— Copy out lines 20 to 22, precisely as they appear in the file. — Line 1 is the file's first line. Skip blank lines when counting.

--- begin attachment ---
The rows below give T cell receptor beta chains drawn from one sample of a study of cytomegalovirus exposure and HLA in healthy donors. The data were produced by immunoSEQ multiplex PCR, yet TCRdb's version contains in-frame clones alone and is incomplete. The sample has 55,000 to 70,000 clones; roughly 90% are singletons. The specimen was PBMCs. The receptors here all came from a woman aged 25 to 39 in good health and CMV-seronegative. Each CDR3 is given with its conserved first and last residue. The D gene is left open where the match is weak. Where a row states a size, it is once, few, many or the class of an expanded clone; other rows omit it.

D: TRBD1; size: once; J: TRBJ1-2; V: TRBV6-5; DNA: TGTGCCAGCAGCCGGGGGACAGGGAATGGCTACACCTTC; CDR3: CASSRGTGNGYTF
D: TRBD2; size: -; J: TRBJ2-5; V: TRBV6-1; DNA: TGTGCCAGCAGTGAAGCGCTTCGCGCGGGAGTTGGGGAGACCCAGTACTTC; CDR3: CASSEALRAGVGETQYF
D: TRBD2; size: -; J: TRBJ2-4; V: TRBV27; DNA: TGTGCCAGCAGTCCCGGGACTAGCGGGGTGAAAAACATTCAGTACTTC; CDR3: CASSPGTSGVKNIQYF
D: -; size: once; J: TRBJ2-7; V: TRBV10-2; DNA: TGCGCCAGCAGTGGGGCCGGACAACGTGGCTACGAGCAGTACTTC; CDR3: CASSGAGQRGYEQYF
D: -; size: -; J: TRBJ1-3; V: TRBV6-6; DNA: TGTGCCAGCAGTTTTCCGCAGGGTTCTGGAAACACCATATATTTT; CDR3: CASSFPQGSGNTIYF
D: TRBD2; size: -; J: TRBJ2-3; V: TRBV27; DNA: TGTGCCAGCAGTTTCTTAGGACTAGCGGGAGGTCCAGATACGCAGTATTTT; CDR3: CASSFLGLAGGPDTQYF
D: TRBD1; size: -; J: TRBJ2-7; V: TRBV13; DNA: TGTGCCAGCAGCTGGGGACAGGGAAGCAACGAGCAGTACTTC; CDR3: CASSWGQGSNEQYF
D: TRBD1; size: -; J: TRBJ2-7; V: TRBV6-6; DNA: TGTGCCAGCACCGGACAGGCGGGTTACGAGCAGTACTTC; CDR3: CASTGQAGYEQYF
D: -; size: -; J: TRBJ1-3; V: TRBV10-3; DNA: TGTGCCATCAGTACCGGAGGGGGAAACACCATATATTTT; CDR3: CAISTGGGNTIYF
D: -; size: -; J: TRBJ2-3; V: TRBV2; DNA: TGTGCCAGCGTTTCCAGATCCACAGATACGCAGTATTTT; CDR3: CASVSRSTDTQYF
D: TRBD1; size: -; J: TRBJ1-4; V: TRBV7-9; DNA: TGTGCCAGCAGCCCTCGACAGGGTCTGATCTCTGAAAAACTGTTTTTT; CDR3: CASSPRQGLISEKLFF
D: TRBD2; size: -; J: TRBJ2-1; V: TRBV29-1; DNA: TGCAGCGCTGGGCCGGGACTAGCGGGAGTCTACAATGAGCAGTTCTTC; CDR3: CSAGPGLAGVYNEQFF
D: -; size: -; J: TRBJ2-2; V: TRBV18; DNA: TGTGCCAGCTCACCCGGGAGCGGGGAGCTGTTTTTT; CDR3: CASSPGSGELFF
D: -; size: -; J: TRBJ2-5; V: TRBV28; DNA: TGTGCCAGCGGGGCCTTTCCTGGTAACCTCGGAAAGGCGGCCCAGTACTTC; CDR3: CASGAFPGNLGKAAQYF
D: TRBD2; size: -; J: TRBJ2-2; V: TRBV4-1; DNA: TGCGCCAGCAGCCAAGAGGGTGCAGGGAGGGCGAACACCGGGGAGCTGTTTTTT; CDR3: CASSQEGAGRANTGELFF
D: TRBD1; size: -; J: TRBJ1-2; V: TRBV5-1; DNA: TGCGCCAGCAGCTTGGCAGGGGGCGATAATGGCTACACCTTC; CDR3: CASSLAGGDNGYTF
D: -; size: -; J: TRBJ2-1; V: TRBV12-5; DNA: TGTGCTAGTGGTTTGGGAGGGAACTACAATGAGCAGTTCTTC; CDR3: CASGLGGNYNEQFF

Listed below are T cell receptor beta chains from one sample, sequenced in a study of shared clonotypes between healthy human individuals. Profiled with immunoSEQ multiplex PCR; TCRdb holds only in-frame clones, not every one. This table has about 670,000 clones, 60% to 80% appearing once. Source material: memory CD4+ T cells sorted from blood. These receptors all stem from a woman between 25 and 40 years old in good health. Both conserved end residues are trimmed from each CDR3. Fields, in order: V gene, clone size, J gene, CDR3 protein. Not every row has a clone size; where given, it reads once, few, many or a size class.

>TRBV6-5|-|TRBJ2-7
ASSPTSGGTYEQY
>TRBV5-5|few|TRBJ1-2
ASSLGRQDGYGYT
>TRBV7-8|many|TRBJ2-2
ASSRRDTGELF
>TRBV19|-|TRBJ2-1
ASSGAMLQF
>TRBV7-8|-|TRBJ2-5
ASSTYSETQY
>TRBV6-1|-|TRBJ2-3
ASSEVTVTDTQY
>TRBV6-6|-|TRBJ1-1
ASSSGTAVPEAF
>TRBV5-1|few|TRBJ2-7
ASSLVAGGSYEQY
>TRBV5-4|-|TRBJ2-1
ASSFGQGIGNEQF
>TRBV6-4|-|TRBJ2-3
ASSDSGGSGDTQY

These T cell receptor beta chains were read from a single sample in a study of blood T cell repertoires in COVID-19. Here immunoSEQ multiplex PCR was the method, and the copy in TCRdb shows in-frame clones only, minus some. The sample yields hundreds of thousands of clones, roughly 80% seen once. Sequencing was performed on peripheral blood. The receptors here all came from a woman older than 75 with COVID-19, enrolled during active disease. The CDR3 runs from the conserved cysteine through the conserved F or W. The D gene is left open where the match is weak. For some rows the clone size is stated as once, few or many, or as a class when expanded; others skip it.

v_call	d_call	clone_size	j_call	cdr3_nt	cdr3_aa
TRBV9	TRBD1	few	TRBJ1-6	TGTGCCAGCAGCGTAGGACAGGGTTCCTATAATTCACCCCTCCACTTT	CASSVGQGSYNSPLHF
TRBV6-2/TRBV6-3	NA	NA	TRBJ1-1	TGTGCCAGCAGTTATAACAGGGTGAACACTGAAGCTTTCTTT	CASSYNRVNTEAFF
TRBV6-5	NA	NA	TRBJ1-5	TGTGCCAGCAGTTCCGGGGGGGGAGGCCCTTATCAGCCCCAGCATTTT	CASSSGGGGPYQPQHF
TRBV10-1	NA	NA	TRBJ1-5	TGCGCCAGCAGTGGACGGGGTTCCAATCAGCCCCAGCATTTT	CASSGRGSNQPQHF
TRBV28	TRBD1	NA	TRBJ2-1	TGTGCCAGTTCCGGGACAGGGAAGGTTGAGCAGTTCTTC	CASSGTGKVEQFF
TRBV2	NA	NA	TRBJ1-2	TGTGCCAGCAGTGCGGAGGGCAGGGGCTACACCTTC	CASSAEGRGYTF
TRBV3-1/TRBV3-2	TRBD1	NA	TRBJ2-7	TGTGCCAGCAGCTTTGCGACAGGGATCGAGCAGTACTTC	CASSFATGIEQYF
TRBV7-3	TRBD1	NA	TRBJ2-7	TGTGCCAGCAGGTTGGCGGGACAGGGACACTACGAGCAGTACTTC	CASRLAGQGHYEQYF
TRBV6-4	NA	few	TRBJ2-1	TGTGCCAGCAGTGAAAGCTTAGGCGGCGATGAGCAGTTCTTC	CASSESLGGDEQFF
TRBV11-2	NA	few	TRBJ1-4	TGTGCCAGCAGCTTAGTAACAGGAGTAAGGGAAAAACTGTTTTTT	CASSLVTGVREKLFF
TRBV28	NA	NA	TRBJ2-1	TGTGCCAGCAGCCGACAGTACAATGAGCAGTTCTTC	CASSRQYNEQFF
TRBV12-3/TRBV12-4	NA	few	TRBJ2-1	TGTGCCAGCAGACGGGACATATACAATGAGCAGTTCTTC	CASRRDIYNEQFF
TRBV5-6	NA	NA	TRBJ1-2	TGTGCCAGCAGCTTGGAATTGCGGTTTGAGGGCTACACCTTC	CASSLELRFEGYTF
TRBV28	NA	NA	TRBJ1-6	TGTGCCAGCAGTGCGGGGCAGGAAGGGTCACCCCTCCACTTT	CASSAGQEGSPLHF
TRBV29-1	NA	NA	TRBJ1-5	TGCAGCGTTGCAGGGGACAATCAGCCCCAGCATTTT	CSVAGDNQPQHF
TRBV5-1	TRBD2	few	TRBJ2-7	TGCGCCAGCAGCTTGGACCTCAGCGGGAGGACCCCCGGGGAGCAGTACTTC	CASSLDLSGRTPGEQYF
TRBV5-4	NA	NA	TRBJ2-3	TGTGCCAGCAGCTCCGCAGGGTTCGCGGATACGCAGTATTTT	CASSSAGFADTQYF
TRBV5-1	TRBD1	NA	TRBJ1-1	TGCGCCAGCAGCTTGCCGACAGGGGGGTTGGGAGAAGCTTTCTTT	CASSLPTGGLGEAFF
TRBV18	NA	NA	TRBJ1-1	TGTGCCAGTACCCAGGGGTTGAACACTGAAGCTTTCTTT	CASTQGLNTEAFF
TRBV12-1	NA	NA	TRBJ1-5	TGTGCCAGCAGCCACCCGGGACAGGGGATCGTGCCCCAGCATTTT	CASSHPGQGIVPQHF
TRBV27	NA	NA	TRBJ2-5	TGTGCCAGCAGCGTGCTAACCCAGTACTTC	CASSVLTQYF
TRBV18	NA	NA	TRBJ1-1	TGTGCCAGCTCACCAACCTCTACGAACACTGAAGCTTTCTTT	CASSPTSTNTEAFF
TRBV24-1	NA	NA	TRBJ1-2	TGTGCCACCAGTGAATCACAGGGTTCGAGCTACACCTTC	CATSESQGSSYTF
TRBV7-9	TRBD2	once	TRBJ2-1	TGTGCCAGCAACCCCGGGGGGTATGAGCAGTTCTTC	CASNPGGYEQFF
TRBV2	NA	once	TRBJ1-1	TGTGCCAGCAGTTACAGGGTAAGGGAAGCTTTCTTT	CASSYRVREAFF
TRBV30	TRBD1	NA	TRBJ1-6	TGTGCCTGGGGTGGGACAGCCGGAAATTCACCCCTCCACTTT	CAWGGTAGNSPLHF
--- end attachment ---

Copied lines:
>TRBV6-5|-|TRBJ2-7
ASSPTSGGTYEQY
>TRBV5-5|few|TRBJ1-2